darwin poetry festival

1995 ABC Radio Darwin Interview

Tony Collins Ė Komninos in Transition

Komninos: I started to feel dissatisfied with myself, as that thing I was, a performer, you know, who was certain expectations of. I had a little computer and I thought this could be used for more than a sophisticated storage system and typewriter you know, there has got to be things you can do with it. So I just did a simple animation using pages from a slide-show program, just drawing a word in a different position of a page. It was the word four, so actually by flipping the pages quickly the word actually fell down the page. So I thought, you know, how about trying to move words around in time and space and making movies out of words with animations and getting them doing things and so personify the words. Sort of, an extension of Sesame Street, you know Ė ďtodayís going to be brought to you by the Letter I!Ē So itís been working, Iím calling it cyber poetry and itís sort of like watching television and its like reading at the same time Ďcause you actually have to read the words to follow the plot and there is no actual visual images presented to you. The words are still making the image, thatís why I still think its poetry and the words are still evoking the emotions by their actions and placement in three-dimensional environment.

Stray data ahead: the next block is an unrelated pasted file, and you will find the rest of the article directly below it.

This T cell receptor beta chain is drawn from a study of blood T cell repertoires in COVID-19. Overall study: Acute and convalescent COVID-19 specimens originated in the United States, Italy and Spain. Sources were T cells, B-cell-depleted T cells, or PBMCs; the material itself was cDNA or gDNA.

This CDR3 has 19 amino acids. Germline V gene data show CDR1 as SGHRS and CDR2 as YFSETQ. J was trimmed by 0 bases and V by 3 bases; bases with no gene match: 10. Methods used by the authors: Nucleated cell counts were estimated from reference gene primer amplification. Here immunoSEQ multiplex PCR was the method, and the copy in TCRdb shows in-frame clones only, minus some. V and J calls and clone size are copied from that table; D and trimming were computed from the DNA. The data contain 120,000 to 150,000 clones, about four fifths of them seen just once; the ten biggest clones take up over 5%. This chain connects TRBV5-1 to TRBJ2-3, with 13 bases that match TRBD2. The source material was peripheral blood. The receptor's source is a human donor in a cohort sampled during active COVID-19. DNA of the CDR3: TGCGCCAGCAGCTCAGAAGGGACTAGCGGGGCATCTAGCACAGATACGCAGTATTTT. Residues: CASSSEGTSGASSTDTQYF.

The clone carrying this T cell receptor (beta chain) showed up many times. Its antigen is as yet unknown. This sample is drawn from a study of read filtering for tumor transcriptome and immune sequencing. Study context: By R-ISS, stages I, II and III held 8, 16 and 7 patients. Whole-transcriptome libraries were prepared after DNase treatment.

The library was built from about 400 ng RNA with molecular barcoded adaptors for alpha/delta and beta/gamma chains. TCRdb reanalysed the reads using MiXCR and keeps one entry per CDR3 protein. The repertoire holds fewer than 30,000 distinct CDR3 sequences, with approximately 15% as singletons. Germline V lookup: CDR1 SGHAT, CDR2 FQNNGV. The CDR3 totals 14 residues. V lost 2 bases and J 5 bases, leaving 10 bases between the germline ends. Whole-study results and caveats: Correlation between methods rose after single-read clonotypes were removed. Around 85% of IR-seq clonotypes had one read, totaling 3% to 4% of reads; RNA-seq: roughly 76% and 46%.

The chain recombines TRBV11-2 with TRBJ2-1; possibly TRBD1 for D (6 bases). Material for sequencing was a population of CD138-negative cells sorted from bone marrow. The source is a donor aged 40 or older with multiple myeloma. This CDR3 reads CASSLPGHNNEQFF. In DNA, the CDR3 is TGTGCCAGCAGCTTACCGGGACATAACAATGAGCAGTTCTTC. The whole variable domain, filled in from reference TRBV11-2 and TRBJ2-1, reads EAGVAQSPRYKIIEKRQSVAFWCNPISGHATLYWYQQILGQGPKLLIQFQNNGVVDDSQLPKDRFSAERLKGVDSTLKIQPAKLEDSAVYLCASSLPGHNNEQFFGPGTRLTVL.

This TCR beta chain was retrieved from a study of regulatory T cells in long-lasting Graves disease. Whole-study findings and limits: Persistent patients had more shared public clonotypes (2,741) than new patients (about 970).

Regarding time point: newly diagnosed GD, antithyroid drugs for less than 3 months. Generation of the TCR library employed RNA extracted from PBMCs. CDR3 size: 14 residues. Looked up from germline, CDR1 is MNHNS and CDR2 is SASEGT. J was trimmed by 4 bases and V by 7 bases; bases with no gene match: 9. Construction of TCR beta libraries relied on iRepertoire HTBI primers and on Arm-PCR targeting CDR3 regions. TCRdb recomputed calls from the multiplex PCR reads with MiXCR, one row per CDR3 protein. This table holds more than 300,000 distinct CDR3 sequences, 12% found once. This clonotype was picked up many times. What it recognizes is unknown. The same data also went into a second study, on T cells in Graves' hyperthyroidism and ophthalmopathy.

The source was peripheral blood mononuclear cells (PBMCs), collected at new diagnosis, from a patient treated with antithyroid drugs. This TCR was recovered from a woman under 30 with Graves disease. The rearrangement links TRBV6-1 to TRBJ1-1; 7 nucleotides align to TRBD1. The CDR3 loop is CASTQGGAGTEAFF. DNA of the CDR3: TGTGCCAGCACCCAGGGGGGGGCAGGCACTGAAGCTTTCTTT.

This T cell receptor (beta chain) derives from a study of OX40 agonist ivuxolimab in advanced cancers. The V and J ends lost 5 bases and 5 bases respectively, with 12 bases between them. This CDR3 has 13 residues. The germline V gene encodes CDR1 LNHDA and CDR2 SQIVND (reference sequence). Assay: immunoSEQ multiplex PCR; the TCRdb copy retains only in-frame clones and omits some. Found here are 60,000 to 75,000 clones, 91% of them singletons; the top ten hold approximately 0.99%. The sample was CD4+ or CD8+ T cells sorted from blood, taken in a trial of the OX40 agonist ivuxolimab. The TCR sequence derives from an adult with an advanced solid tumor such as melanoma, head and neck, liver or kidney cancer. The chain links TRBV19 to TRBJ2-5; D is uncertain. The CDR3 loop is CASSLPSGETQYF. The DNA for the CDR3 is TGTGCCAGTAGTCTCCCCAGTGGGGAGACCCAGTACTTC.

[musical interlude]

Tony Collins: Is this a new direction for the publication and performance of poetry?

Komninos: I think itís a whole new direction in tech, literature yeah. Interactive fiction is becoming a big thing. A lot of CD ROM togs now, are directed at kids and kids are embracing the technology quite well, you know, they sort of point and click rather than turn pages. And, the hypertext stuff that can get you to other bodies of information and not necessarily have that sort of linear storyline, and kids are getting into that. Thereís ways we can tell stories with multimedia which is superior to say just a book because instead of turning the page and getting more text you can turn the page and get a movie, you know, a 20 second animation, worse still, worse sound sample, or you know youíve got a whole lot more things in your power to use to tell a story. But, youíve got to develop techniques of the film maker, the director, the lighting man, the sound person, the set designer, you know, youíve got to think of all these things in multi-media, itís multi-skilled as well. So, it is a whole new ball game in terms of the way we author in this media.

Tony Collins: What effect do you think the medium will have on the material thatís being written? Is that going to take the style of poetry writing away in another direction?

Komninos: I donít think so, I think it will still be basic words that evoke emotions, that evoke images, that tell stories. Thatís what it will be on the computer screen as well. It will still be the words doing the work, itís just that they will be wrapped in a different package.

Tony Collins: Are you sort of looking forward to the day when poetry books, for example, are published on CD ROM and do you think thatís far off?

Komninos: Well, Iíve said to myself Iím not going to publish another book in book form, from now on Iím going to publish in CD ROM form or some other form. I donít see that day too far off you know, book sellers are telling me now that pretty soon that book shops will just be a computer terminal and an instant printing machine.